The following page may contain information related to upcoming products, features and functionality. It is important to note that the information presented is for informational purposes only, so please do not rely on the information for purchasing or planning purposes. Just like with all projects, the items mentioned on the page are subject to change or delay, and the development, release, and timing of any products, features or functionality remain at the sole discretion of GitLab Inc.
The current application architecture runs most GitLab application features inside of our software monolith. However, many new features require different resources and tools, implemented in different languages, with large libraries, and have different hardware requirements. Adding these features to the existing infrastructure will increase the size of the GitLab application container rapidly, resulting in slower startup times, increased number of dependencies, security risks, negatively impacting development velocity, and increasing complexity.
Runway is an emerging internal platform as a service (PaaS) that will allow GitLab stage teams to rapidly deploy and iterate on new features implemented as sattelite services. The initial technical blueprint which inspired this platform is the GitLab Service-Integration: AI and Beyond blueprint and we have since written a Runway Blueprint.
The AI-Gateway is the first service deployed using Runway. This has validated runway as a model and we're working to expand the feature-set and make Runway self-serve to grow adoption.
GitLab Stage teams within the Development Department do not typically have SRE capability. Teams are not usually set up or staffed with SREs or 'SRE like' expectations including things like on-call and operational support. From a responsibility, expectations and Jobs To Be Done point of view the SRE Capability and operational responsibility of the software lifecycle is pushed to other groups like the Delivery, Reliability and Scalability groups. One of Runway's explicit goals is to empower teams to be able to run the services that they build and benefit from an end to end DevSecOps workflow. Over time, this will require that stage teams gain some SRE capability. However, the extent of the SRE capability that is pragmatic for the business along with the blend of SRE capability that Runway will provide is yet to be decided.
Additionally, Runway is a new capability and not an extension of existing capability. So far it has relied on minimal staffing and our borrow process to bring it to life. In order to bring runway to the maturity we desire and increase the adoption to a level where it becomes the default, we need to have a structured support model and clear expectations that customers can rely on. This should come in the form of staffing a team dedicated to Runway over time along with on-call support.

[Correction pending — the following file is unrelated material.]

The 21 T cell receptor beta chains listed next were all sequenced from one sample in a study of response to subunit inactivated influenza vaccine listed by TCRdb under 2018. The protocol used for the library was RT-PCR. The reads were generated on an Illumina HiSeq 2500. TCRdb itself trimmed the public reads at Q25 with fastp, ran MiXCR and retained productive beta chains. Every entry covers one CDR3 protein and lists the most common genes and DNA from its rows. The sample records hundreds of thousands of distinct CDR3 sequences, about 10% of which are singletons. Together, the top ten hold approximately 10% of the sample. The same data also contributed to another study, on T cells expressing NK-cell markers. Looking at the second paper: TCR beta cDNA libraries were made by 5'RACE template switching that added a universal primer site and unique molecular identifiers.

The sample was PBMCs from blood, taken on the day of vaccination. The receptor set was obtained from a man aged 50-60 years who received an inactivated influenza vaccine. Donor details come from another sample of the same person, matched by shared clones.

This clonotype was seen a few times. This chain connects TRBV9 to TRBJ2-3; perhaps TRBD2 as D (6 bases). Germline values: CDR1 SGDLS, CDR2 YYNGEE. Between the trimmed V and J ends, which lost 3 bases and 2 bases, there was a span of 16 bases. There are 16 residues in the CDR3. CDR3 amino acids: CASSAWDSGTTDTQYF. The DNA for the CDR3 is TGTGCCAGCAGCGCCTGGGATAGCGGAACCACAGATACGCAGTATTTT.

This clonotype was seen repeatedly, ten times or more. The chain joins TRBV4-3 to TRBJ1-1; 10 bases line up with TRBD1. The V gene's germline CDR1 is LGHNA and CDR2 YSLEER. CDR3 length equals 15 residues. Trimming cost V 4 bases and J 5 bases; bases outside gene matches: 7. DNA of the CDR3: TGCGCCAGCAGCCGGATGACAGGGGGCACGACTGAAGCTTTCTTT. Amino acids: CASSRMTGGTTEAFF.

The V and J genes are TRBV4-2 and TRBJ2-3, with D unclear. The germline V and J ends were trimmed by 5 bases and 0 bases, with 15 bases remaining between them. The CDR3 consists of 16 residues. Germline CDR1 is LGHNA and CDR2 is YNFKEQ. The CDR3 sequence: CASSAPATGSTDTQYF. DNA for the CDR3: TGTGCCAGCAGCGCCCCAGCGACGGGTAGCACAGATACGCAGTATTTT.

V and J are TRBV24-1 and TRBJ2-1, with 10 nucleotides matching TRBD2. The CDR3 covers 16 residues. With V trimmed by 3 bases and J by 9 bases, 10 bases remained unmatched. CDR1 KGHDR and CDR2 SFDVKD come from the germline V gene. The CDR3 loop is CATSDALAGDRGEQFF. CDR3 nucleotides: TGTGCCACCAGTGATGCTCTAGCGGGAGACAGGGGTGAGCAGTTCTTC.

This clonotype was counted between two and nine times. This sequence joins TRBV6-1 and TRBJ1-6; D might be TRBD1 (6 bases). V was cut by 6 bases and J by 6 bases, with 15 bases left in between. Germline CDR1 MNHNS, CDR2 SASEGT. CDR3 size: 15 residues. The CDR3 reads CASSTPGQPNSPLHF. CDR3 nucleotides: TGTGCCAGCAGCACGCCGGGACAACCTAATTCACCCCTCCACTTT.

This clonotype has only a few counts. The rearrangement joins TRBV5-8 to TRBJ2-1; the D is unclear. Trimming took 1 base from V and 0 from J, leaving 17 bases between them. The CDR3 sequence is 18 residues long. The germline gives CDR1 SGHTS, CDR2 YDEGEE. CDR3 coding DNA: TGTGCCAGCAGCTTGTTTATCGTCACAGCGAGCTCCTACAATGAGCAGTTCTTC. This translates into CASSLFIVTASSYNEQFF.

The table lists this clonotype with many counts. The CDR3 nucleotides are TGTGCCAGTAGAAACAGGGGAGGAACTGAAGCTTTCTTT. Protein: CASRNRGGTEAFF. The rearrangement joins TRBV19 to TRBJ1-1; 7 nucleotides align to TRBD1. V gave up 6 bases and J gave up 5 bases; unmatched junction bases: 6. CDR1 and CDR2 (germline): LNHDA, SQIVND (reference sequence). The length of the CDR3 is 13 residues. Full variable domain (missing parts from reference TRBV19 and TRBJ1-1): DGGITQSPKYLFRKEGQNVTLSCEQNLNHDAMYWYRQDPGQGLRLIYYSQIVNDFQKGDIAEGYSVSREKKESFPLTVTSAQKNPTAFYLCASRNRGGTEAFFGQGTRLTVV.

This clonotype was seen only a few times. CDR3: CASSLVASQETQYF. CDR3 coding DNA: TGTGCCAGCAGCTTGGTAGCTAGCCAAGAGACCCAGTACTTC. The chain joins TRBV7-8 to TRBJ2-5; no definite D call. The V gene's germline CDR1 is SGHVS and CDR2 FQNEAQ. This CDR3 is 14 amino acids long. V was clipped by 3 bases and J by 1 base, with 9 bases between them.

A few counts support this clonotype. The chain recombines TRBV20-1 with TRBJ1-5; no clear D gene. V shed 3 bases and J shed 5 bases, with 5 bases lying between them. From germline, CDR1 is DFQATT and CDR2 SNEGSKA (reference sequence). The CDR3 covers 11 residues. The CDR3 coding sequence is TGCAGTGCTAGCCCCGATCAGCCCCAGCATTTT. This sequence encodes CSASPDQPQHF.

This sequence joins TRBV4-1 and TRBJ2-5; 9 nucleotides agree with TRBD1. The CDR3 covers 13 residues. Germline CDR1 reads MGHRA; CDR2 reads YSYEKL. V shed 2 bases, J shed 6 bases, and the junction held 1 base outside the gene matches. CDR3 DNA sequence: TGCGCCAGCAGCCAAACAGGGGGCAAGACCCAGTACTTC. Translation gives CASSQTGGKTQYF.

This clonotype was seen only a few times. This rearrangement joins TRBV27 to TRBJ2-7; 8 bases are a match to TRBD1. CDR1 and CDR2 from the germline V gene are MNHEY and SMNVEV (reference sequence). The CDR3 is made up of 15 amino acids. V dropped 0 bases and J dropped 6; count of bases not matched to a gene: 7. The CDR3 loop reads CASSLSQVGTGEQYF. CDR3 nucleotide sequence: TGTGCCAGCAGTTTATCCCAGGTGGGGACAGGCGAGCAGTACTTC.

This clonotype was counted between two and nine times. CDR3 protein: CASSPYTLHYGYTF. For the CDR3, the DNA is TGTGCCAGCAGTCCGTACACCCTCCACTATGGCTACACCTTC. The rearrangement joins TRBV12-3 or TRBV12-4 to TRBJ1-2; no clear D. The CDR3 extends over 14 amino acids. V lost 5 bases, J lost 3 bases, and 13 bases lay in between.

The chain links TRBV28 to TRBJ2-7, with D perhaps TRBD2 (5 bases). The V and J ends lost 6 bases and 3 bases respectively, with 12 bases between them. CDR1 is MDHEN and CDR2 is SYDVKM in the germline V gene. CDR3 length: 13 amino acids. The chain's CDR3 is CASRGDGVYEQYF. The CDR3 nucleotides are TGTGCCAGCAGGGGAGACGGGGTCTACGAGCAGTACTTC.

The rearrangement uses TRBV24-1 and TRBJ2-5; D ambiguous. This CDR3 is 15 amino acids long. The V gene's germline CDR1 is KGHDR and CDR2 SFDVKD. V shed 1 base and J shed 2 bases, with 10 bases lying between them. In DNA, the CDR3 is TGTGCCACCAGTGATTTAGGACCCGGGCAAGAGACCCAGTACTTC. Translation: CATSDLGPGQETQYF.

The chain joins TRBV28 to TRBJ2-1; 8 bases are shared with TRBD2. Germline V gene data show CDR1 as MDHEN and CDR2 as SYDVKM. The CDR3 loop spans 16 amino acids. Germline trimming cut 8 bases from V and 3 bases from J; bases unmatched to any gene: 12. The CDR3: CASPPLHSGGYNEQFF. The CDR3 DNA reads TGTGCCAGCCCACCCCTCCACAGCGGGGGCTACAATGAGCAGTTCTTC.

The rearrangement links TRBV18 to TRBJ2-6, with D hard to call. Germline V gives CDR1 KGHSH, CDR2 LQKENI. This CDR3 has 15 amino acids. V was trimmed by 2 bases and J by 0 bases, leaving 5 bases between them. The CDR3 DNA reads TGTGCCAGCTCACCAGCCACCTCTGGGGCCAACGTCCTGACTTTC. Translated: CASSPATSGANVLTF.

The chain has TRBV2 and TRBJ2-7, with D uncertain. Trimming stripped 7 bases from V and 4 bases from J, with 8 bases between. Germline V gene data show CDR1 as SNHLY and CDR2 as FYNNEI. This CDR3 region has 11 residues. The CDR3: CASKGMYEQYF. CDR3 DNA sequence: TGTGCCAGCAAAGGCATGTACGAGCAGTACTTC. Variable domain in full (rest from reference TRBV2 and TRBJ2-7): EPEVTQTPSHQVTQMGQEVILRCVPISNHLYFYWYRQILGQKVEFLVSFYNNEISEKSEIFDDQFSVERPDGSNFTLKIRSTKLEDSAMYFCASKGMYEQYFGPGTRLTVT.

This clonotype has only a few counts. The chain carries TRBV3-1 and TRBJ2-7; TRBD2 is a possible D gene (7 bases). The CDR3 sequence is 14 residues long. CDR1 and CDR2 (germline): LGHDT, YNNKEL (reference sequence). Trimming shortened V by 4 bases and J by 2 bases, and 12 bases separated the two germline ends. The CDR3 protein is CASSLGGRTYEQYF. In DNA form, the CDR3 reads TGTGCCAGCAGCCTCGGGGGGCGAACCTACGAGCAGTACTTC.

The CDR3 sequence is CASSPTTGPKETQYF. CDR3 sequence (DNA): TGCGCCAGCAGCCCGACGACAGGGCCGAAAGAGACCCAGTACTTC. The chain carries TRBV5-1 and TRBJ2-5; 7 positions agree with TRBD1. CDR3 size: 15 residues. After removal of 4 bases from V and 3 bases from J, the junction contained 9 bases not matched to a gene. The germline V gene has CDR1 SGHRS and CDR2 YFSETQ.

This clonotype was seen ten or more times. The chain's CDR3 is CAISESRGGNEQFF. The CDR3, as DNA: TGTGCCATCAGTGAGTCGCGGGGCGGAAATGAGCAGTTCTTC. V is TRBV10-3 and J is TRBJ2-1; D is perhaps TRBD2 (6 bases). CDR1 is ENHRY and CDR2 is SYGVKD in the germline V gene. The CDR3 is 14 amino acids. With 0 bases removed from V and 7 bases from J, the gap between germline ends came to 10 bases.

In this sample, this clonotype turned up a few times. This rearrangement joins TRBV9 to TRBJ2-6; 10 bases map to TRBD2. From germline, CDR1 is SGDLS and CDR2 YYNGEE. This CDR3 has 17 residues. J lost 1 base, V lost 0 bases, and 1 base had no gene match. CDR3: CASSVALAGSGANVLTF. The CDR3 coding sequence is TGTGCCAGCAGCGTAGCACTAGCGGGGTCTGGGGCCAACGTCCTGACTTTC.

Over the next 12 months, we plan to work on the following areas to meet our goals. You can track the progress in our Runway Roadmap Epic
GitLab maintains definitions for different product phases so that customers and team members can use a common language and maintain understanding of support and product expectations. We have chosen to adopt these definitions, with some caveats and additions. The naming conventions are written from the frame of reference of customer facing features and not backend/infrastructure services and therefore are missing some key assumptions of reliability, resilience and quality that we hold as minimum standards for infrastructure services.
We are starting this by defining our criteria and the work required for a Beta release of the Runway platform. Our main focus will be covering a core feature-set of capability required for most services and increasing the number of services deployed via Runway.
After the Beta release, we will focus on a GA release, exanding the number of platform features supported and growing the number of services deployed via Runway.
Over time we want Runway to become the default deployment option for satellite services at GitLab. We want to create paved roads that allow teams to spin up production services that are secure, reliable and scalable in minutes not days/weeks. Additionally, we'll work with other groups/stakeholders like Product Sec and Reliability to create "Well Architected" defaults that enable teams to bypass heavyweight production readiness and scalability assessments with "pre-approved" architectures.
Not known at present is what the long term operational responsibility matrix will look like for services deployed Via Runway. We have an end goal of enabling teams to build and run their own services, but this may not be feasible until the platform is more mature. Instead of building heavyweight process in from the start, we are championing GitLab's Iteration value and going to learn by doing, making changes as we need to. Longer term this will likely evolve into a well structured and defined process that requires changes in the organisation to escape Conway's law.
We’re not working on deploying the monolith or any of our core services. We are not focused on how to include Runway deployed services into the GitLab package.
This will likely move away from this page to an inventory over time.
The list above can change and should not be taken as a hard commitment. For the most up-to-date information about our work, please see our Runway roadmap.